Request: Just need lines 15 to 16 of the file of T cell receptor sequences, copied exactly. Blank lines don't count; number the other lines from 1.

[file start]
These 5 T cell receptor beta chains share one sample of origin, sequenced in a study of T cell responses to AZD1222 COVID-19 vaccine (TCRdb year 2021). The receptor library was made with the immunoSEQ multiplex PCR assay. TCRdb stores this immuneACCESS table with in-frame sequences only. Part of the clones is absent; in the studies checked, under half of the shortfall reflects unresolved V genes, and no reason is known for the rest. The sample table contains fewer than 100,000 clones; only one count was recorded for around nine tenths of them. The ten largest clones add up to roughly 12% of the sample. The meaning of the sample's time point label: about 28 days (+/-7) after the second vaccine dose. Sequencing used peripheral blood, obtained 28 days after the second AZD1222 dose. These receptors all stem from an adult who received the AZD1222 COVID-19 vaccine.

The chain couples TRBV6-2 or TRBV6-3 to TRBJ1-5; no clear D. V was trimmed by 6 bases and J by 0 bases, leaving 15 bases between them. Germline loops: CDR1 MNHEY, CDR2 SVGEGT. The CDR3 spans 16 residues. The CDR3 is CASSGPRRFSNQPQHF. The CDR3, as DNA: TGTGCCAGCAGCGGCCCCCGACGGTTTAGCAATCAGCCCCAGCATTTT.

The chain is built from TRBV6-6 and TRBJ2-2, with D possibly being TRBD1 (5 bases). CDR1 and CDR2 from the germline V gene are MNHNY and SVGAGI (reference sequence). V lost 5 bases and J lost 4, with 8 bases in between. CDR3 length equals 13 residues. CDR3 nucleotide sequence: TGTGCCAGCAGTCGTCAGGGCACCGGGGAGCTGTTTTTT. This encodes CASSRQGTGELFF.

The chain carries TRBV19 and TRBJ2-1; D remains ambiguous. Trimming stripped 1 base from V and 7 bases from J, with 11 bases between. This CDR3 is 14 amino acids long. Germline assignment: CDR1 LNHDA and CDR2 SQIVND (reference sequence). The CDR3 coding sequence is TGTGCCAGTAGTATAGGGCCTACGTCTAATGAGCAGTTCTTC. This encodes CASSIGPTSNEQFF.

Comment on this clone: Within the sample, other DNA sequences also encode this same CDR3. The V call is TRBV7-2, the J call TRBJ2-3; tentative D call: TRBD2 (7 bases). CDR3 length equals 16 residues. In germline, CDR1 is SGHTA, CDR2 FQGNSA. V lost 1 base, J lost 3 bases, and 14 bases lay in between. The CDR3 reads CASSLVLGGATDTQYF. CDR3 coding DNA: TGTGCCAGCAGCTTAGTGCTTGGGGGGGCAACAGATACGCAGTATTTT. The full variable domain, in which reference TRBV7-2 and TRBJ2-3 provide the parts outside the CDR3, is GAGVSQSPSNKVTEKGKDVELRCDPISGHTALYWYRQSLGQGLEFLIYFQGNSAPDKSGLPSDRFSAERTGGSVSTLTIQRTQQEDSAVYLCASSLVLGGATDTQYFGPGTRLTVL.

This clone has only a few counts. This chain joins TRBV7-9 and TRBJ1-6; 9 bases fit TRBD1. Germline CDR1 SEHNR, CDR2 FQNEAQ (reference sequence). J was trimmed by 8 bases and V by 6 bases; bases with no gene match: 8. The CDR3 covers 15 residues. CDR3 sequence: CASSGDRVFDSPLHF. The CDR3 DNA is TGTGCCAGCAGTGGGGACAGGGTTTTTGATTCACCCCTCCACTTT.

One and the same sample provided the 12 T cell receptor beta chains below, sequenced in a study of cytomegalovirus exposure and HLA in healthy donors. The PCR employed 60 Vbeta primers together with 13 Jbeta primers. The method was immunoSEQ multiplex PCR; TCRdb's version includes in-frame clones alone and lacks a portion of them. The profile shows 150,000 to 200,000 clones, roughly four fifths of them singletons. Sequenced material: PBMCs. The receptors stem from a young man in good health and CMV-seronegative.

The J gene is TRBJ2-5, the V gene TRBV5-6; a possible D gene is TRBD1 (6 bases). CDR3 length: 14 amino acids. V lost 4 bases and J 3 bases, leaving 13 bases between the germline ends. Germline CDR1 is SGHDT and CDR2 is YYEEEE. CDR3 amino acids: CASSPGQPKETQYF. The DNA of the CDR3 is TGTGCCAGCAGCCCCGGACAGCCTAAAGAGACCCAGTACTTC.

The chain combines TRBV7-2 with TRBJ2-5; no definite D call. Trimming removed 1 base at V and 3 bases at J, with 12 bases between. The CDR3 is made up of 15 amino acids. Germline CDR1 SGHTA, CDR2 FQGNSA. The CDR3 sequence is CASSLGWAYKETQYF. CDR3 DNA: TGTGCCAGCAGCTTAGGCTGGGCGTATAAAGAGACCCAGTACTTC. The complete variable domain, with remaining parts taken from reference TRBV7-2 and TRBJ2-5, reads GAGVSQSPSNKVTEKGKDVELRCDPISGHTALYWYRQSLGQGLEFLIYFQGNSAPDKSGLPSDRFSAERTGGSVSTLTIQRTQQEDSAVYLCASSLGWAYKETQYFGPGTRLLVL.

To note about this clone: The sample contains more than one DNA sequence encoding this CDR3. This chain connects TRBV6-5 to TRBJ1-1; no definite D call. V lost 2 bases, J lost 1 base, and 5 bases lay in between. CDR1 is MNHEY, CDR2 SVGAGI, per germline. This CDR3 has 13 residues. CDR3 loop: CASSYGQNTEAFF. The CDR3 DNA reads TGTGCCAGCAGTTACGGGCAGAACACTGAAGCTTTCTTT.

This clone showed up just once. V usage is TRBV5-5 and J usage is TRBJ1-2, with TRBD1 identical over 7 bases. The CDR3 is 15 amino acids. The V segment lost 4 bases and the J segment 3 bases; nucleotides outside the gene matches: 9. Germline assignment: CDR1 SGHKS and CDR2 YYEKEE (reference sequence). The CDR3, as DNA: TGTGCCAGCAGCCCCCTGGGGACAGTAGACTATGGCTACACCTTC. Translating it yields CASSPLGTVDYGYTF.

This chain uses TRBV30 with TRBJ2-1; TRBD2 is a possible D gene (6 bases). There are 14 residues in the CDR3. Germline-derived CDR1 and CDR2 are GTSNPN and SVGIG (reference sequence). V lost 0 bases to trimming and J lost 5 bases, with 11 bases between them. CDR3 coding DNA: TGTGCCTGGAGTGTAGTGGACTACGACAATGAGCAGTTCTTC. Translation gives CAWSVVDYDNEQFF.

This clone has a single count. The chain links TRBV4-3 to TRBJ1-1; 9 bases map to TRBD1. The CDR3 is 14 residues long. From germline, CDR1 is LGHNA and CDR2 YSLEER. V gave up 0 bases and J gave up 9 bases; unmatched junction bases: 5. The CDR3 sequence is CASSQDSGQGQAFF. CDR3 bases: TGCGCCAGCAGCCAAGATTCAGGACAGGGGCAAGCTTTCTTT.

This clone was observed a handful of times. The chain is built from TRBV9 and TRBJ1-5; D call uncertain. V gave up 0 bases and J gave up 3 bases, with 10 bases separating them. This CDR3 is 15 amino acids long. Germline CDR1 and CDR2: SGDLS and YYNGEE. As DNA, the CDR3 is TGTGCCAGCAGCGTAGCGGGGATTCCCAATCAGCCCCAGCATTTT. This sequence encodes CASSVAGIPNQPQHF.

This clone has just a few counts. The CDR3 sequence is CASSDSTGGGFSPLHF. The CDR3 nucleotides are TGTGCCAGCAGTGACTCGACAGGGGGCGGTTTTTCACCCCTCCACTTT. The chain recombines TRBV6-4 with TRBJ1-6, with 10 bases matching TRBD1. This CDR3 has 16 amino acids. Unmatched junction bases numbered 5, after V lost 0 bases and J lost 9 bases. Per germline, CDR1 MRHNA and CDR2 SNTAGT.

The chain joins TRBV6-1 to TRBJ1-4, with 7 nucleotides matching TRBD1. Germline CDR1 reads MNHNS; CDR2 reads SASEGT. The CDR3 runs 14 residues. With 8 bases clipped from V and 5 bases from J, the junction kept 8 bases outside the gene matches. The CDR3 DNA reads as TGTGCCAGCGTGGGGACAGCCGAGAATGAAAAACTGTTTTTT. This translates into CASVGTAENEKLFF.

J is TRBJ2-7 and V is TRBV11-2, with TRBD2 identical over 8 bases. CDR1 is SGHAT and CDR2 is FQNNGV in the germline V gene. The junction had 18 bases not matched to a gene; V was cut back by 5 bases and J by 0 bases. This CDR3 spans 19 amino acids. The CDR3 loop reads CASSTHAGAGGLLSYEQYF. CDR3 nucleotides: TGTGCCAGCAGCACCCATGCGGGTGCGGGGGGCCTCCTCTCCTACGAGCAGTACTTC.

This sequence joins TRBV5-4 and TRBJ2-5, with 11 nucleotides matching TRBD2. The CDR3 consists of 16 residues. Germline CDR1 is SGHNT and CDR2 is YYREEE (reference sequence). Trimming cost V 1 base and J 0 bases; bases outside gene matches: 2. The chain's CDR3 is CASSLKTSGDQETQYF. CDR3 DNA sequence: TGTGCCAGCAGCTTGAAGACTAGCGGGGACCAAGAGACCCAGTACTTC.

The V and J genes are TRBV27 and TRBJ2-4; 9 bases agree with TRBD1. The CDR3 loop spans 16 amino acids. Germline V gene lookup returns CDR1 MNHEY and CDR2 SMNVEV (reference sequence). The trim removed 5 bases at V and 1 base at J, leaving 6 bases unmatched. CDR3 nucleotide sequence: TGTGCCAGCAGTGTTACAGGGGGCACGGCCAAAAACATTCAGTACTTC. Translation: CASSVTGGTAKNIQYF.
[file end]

This clone has just a few counts. The CDR3 sequence is CASSDSTGGGFSPLHF. The CDR3 nucleotides are TGTGCCAGCAGTGACTCGACAGGGGGCGGTTTTTCACCCCTCCACTTT. The chain recombines TRBV6-4 with TRBJ1-6, with 10 bases matching TRBD1. This CDR3 has 16 amino acids. Unmatched junction bases numbered 5, after V lost 0 bases and J lost 9 bases. Per germline, CDR1 MRHNA and CDR2 SNTAGT.

The chain joins TRBV6-1 to TRBJ1-4, with 7 nucleotides matching TRBD1. Germline CDR1 reads MNHNS; CDR2 reads SASEGT. The CDR3 runs 14 residues. With 8 bases clipped from V and 5 bases from J, the junction kept 8 bases outside the gene matches. The CDR3 DNA reads as TGTGCCAGCGTGGGGACAGCCGAGAATGAAAAACTGTTTTTT. This translates into CASVGTAENEKLFF.